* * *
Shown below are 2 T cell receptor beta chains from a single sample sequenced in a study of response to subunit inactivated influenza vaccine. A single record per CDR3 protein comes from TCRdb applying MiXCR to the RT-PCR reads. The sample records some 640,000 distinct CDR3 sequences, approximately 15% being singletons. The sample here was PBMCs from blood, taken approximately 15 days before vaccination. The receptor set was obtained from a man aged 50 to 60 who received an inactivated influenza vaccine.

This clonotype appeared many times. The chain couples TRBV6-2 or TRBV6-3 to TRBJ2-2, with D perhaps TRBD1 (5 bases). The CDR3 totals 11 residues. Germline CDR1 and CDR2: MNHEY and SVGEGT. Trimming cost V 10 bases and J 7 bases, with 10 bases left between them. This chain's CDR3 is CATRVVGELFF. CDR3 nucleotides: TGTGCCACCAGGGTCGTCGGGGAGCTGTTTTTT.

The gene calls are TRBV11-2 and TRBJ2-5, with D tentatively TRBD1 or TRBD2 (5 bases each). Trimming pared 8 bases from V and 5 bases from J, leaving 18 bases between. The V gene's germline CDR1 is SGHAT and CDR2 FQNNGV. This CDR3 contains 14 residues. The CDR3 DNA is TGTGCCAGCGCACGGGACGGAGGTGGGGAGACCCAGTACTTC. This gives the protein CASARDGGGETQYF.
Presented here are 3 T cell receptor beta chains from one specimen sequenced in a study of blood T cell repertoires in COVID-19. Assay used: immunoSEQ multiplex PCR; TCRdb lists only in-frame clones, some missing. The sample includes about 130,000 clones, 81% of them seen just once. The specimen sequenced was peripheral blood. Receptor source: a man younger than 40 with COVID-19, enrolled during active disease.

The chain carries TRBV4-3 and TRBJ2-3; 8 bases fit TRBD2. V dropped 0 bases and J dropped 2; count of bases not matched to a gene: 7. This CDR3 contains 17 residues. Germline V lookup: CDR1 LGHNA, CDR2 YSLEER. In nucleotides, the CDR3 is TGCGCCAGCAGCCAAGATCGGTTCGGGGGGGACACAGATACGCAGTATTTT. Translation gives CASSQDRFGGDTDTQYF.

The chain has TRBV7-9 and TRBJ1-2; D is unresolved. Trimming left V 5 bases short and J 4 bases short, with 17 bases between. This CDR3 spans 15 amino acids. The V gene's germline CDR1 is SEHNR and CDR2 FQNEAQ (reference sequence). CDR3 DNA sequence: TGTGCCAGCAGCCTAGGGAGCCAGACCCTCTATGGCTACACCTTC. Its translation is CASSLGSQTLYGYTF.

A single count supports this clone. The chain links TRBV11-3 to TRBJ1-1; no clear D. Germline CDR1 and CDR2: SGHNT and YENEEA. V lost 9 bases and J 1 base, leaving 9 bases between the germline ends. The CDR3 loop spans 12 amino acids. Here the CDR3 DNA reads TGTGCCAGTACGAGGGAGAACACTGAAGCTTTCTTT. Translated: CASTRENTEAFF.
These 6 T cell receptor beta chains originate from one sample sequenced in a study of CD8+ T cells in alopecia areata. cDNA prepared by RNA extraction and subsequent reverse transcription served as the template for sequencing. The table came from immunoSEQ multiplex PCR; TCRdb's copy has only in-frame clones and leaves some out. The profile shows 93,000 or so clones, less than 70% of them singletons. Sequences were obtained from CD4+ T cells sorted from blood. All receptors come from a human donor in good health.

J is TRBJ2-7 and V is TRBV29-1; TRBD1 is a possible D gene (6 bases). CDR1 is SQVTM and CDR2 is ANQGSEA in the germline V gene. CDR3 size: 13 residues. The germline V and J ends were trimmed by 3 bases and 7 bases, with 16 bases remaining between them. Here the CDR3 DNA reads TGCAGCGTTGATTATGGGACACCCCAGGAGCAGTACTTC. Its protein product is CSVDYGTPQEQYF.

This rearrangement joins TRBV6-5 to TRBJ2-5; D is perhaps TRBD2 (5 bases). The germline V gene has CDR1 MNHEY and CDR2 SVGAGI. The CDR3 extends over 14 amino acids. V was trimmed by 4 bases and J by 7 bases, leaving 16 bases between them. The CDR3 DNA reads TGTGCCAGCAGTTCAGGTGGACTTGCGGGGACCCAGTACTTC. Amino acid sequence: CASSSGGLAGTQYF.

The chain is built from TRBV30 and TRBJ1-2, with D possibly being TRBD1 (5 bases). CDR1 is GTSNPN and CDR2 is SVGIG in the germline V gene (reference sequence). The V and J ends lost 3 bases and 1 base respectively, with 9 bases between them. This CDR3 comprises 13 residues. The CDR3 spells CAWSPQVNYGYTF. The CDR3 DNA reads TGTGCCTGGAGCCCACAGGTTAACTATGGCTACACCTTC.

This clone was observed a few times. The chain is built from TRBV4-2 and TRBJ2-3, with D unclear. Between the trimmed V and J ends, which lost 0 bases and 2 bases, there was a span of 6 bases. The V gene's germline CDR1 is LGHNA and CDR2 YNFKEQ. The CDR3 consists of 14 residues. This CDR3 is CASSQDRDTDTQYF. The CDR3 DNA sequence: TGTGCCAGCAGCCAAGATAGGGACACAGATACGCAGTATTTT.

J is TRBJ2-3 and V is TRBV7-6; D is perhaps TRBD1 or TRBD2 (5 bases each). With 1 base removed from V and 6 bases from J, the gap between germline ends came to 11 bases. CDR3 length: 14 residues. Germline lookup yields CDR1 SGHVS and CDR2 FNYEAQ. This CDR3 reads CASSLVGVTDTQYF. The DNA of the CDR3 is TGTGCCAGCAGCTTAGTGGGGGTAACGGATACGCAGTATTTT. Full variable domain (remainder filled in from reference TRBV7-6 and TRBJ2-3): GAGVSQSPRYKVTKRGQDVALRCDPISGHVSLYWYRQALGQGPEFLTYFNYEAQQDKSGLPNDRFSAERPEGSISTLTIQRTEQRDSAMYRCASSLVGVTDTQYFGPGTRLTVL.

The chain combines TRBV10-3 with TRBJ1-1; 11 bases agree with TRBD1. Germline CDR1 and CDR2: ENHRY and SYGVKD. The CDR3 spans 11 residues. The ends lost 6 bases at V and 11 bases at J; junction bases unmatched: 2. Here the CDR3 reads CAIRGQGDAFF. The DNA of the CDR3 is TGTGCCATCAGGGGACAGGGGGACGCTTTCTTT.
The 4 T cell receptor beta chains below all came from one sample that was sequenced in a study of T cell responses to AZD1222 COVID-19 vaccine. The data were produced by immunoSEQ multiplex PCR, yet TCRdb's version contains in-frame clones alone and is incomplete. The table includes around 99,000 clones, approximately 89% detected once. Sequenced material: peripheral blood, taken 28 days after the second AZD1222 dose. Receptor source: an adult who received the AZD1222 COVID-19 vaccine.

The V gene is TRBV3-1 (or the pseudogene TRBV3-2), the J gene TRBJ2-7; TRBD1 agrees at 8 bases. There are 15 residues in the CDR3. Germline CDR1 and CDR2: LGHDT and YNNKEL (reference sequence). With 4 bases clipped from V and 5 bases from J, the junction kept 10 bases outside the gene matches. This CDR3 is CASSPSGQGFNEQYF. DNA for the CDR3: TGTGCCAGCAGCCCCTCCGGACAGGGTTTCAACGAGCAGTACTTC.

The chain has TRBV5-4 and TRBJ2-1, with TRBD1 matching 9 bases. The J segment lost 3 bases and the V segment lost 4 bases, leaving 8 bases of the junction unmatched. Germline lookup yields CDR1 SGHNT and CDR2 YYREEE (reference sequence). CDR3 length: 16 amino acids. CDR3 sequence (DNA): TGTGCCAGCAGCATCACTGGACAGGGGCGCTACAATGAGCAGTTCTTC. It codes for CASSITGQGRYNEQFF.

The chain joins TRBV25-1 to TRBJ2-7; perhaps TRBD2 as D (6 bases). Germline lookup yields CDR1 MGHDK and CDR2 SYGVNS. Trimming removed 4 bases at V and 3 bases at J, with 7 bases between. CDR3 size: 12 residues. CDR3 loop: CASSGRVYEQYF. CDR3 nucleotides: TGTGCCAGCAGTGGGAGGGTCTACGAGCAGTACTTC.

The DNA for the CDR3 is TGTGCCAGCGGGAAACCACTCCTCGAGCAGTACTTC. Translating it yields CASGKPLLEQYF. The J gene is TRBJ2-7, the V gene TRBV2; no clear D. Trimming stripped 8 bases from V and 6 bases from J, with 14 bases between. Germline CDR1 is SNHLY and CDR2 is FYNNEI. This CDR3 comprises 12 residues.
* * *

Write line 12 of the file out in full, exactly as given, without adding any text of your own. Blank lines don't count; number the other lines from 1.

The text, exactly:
This clone was observed a few times. The chain is built from TRBV4-2 and TRBJ2-3, with D unclear. Between the trimmed V and J ends, which lost 0 bases and 2 bases, there was a span of 6 bases. The V gene's germline CDR1 is LGHNA and CDR2 YNFKEQ. The CDR3 consists of 14 residues. This CDR3 is CASSQDRDTDTQYF. The CDR3 DNA sequence: TGTGCCAGCAGCCAAGATAGGGACACAGATACGCAGTATTTT.